Two years ago, I had room in my life for some classical music again.  I rejoined my local Master Chorale after a long break.  Of course performing with a choir group requires a choir dress within a dress code such as floor length, elbow length (or longer) sleeves, and a modest neckline…in black.  What’s a sewing girl to do?  Does she spend a fortune on a lovely gown that will only be worn on occasion IF she can even find one that fits the required description?  Last I looked, modest necklines and long sleeve gowns were not to be found.  Does she run to the discount store and throw together a cheap black maxi skirt and black top?  No and no!  She sews herself something fabulous.  And if you are THIS she, you make this your first adult sewing project EVER!!  Yes, it was definitely a risk that payed off to use Project Runway lingo.

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At the time that I was pondering what to do, New Look 6000 was having its day.  And it struck me that I needed a dress with the party on the top, since that’s really all that is seen by the audience unless you’re in the front row.  And I rarely am since I’m tall-ish.  This pattern has so many great details from the waist up: assymetric waist pleating, sleeve cuffs, and a fabulous 60s-style collar.

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I found a decent wool blend from JoAnn, and used a remnant of black velvet for the cuff and collar contrasts.  Being that this was the first garment I sewed for myself, I measured myself and the pattern pieces several times to make sure before cutting.  To lengthen the dress and avoid having to do any kind of slit or kick pleats, I overlayed a long A-line skirt pattern during the tracing process.  My mom, who owns an antique/consignment store is always a great resource and she brought over several brooches for me to choose from, and from that choice I picked buttons for the cuffs with the right amount of sparkle to coordinate.  She sings in the choir with me, too, by the way.  Its a fun girls night out for us, with our choir friends.  That may sound a little nerdy to some, I guess.  I think I figured my cost on this dress was around $32!


I was so grateful this project turned out.  It is fun to wear and adds something extra special for me at performances.  My husband says it is always easy to find me right away because the dress is so different from what others are wearing and the way the pin catches the light.  I’m thankful for my husband, too.  Despite knowing nothing about music, he comes to all my performances in support of something I love so much!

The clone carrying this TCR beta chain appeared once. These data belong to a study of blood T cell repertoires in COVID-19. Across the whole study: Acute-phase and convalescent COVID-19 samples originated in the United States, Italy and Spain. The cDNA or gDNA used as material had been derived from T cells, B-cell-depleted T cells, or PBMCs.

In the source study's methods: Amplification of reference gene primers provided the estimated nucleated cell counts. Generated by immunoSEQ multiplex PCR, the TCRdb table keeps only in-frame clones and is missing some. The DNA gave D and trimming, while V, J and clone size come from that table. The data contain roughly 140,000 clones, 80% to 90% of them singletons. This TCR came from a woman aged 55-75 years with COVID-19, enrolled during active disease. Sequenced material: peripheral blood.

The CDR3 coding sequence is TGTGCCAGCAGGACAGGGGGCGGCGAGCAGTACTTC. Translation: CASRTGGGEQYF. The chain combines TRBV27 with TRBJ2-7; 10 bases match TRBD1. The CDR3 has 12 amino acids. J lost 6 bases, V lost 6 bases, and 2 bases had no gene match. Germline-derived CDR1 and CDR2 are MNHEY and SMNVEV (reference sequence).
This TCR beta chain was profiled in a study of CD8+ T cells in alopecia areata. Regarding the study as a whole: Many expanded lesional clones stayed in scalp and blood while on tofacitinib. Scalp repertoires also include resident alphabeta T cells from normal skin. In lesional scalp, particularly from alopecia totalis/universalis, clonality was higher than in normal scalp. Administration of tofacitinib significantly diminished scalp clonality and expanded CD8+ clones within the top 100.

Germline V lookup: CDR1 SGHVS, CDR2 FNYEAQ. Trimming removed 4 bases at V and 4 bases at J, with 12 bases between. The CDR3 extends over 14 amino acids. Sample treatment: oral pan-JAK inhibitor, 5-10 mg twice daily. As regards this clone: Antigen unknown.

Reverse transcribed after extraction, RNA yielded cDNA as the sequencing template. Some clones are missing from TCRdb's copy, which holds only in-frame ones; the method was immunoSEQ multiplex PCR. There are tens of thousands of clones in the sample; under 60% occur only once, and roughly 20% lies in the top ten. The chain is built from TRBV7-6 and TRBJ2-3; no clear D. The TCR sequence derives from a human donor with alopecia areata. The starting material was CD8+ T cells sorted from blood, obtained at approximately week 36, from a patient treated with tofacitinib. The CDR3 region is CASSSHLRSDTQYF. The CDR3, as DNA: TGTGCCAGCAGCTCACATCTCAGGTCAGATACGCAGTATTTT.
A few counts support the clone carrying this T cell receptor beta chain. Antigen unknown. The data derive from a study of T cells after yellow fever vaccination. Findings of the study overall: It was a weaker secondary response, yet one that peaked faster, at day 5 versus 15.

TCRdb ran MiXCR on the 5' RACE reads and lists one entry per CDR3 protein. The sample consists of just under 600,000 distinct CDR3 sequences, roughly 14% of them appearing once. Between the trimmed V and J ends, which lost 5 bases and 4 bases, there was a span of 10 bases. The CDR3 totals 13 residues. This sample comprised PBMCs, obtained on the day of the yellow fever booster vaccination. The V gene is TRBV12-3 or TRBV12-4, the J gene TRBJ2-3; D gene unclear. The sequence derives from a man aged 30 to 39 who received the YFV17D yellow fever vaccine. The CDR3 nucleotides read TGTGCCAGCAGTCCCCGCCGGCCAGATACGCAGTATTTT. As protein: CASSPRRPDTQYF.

Simplicity 2226 Three Ways

People speak of their TNT patterns often.  I haven’t sewn long enough to have lots to choose from, but for now Simplicity 2226 seems to be it.  Plus, I think I like to sew from the same pattern multiple times.  The second and third time through are so much quicker.  I love this pattern for the pockets the gathering in the front and back and especially the chance to accessorize with skinny belts.

First, my most worn version:

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This has been such a versatile skirt and has seen a lot of wear all summer.  Its a mustard linen-look fabric. The color seems to complement half the tops in my closet.  Plus, like I said…belts!  It is such a simple skirt, but I always get compliments and have been asked several times where I got it, which is fun because that is the only question to which I’ll confess, “I made it!”


Second, a maxi version:


This is a silky fabric from JoAnn that I thought was so beautiful and muted in color.  I saw this whole outfit in my head and bought shirt, shoes, and belt with this in mind, so it was definitely not allowed to become an unfinished project.


A better shot of the fabric:


And in reverse order, the first version I sewed from this pattern:


Already donated!  I guess that answers the question of whether I am overly attached to the things that I make.  I don’t seem to have a problem moving on if its something I don’t like or isn’t made well.  This one was a rayon print from Joann.  I got sucked in by a better quality fiber than I usually find there, but just didn’t love the print once it was sewn up and, being my first version, it came out a bit big with poor finishing.  I’ve started a denim version that can take the #3 spot, instead.

In all versions I removed some of the fullness from the gathers both in the front and the back.  After I finish the denim skirt, I think its time to move on to another skirt pattern.